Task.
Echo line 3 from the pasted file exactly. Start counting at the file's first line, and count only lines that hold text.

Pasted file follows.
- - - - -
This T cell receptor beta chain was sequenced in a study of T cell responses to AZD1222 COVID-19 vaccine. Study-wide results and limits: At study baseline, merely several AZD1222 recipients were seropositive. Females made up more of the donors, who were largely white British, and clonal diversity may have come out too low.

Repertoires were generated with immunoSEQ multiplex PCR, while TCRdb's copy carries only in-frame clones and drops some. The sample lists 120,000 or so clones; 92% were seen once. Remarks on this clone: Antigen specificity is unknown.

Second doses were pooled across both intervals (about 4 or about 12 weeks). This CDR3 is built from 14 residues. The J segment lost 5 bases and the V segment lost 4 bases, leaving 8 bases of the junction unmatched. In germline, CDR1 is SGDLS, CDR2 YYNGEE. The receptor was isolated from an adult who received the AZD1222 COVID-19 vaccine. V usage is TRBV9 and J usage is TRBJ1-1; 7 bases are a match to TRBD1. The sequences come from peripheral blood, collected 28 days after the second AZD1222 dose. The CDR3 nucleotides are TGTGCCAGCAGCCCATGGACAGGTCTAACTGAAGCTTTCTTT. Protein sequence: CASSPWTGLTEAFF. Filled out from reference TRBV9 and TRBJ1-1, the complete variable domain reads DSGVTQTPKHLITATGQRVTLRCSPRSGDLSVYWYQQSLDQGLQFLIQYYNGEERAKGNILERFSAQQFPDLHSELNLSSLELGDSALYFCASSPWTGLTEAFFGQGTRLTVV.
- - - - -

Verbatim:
Second doses were pooled across both intervals (about 4 or about 12 weeks). This CDR3 is built from 14 residues. The J segment lost 5 bases and the V segment lost 4 bases, leaving 8 bases of the junction unmatched. In germline, CDR1 is SGDLS, CDR2 YYNGEE. The receptor was isolated from an adult who received the AZD1222 COVID-19 vaccine. V usage is TRBV9 and J usage is TRBJ1-1; 7 bases are a match to TRBD1. The sequences come from peripheral blood, collected 28 days after the second AZD1222 dose. The CDR3 nucleotides are TGTGCCAGCAGCCCATGGACAGGTCTAACTGAAGCTTTCTTT. Protein sequence: CASSPWTGLTEAFF. Filled out from reference TRBV9 and TRBJ1-1, the complete variable domain reads DSGVTQTPKHLITATGQRVTLRCSPRSGDLSVYWYQQSLDQGLQFLIQYYNGEERAKGNILERFSAQQFPDLHSELNLSSLELGDSALYFCASSPWTGLTEAFFGQGTRLTVV.